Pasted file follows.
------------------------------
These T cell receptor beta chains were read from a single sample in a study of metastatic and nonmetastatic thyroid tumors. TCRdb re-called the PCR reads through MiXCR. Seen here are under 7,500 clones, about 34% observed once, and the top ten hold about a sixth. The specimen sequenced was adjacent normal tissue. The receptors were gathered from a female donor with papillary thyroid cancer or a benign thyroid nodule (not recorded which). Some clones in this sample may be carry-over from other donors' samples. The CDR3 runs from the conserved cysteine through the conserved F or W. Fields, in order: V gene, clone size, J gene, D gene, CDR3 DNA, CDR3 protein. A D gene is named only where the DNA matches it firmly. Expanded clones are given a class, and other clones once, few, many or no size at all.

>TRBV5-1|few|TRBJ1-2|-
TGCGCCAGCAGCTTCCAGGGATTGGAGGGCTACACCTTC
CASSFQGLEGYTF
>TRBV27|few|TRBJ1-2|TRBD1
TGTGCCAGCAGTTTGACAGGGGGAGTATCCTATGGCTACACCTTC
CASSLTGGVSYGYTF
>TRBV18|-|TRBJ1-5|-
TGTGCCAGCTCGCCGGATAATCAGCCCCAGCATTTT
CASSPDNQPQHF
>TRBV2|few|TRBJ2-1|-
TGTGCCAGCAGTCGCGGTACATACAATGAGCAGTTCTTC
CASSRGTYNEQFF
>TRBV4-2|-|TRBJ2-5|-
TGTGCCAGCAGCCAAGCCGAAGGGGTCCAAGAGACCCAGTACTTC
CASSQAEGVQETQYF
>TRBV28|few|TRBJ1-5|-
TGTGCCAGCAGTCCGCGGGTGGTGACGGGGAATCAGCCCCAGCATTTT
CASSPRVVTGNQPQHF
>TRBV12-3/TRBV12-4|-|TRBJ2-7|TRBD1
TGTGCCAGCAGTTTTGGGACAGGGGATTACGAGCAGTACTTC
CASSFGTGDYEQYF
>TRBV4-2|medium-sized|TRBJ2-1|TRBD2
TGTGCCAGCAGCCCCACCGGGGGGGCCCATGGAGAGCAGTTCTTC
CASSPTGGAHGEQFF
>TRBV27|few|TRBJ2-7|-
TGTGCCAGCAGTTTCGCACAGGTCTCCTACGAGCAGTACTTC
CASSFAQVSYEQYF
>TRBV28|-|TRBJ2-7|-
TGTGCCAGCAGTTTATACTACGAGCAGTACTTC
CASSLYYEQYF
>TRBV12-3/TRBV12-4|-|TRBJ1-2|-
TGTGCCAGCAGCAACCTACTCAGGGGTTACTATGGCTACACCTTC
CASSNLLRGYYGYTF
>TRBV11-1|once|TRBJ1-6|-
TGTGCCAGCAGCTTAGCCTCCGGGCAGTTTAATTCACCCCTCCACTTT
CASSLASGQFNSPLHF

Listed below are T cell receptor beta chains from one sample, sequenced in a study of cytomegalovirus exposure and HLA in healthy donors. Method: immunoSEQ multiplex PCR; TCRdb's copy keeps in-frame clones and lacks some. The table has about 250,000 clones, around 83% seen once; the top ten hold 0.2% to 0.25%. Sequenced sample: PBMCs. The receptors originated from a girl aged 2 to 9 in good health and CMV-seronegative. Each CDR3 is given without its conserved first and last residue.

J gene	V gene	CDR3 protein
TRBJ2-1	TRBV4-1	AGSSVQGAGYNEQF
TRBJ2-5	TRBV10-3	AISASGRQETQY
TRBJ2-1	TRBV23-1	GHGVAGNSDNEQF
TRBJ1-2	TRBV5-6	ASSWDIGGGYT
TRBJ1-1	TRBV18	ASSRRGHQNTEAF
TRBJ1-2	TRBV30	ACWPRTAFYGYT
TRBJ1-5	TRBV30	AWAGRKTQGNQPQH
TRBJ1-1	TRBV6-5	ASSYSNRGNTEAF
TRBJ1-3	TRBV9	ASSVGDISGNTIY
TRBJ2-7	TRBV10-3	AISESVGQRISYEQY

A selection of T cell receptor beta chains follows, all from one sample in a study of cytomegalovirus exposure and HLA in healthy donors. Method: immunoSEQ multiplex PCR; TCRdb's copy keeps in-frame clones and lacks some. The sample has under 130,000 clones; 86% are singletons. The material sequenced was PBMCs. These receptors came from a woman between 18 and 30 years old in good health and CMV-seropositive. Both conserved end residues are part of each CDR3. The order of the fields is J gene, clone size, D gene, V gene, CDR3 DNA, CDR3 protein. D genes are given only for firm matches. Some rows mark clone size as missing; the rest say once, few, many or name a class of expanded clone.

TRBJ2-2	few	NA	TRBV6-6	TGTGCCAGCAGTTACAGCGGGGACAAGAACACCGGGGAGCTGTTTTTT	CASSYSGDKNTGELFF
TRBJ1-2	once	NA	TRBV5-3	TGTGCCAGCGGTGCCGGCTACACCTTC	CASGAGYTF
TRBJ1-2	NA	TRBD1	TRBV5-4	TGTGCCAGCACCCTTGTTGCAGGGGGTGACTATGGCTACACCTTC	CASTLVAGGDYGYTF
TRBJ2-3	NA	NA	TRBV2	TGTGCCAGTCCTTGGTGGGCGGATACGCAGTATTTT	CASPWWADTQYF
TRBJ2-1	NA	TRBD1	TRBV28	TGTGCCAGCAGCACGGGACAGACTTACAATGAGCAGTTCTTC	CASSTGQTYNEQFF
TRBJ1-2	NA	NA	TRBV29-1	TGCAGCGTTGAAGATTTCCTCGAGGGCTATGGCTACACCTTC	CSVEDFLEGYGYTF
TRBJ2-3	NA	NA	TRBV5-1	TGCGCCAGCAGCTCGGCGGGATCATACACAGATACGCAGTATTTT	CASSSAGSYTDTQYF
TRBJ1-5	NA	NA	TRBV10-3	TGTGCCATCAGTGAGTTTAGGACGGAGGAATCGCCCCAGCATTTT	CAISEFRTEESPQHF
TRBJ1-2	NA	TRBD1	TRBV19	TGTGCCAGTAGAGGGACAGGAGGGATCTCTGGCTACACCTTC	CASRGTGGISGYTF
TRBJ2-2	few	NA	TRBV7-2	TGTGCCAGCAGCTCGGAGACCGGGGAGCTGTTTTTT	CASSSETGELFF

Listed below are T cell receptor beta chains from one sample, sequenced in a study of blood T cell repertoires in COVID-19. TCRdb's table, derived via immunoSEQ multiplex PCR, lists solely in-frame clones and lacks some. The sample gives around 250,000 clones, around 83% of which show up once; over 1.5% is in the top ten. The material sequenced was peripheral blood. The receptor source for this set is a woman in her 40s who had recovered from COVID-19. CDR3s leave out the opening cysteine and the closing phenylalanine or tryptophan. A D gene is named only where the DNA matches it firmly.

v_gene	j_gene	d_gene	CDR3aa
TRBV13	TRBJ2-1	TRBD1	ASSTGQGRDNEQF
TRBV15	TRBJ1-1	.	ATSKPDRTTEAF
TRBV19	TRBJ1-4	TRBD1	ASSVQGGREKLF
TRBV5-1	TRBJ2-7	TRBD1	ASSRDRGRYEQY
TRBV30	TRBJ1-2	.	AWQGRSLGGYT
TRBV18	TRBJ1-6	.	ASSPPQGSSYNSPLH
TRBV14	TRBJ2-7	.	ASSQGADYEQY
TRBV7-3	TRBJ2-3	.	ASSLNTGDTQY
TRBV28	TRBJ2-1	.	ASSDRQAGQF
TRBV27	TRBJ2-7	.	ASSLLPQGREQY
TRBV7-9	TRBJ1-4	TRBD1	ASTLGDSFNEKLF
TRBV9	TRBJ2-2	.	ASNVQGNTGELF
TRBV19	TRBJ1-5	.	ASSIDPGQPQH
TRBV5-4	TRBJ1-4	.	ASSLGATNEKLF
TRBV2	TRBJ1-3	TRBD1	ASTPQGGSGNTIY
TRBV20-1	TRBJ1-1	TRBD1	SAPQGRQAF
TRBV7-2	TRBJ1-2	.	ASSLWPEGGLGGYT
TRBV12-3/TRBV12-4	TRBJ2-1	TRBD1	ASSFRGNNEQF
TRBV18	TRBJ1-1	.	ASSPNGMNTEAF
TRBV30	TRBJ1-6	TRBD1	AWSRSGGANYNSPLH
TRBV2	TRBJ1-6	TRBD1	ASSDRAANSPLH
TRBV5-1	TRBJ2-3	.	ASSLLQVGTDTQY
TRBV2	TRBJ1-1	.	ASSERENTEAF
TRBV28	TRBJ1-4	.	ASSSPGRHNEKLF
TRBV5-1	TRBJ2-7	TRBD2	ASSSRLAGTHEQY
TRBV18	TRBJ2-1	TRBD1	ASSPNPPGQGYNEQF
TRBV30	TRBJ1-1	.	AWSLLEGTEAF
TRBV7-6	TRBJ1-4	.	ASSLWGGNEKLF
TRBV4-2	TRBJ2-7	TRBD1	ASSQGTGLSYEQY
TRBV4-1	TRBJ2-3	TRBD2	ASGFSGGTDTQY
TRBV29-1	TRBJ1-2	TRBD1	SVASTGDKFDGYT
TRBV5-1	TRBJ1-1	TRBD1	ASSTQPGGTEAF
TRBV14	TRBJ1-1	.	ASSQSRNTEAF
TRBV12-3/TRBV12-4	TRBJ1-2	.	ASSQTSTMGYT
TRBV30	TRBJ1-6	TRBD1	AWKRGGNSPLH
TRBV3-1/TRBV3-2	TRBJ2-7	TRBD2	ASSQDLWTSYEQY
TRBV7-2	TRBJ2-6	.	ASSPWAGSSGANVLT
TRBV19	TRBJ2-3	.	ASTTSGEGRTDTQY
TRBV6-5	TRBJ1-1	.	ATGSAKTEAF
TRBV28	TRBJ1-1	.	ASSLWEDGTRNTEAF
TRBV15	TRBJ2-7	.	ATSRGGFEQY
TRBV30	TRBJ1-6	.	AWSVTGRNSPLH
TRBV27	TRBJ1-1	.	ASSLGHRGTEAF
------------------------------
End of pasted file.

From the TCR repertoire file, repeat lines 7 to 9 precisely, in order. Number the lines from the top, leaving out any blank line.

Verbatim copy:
CASSLTGGVSYGYTF
>TRBV18|-|TRBJ1-5|-
TGTGCCAGCTCGCCGGATAATCAGCCCCAGCATTTT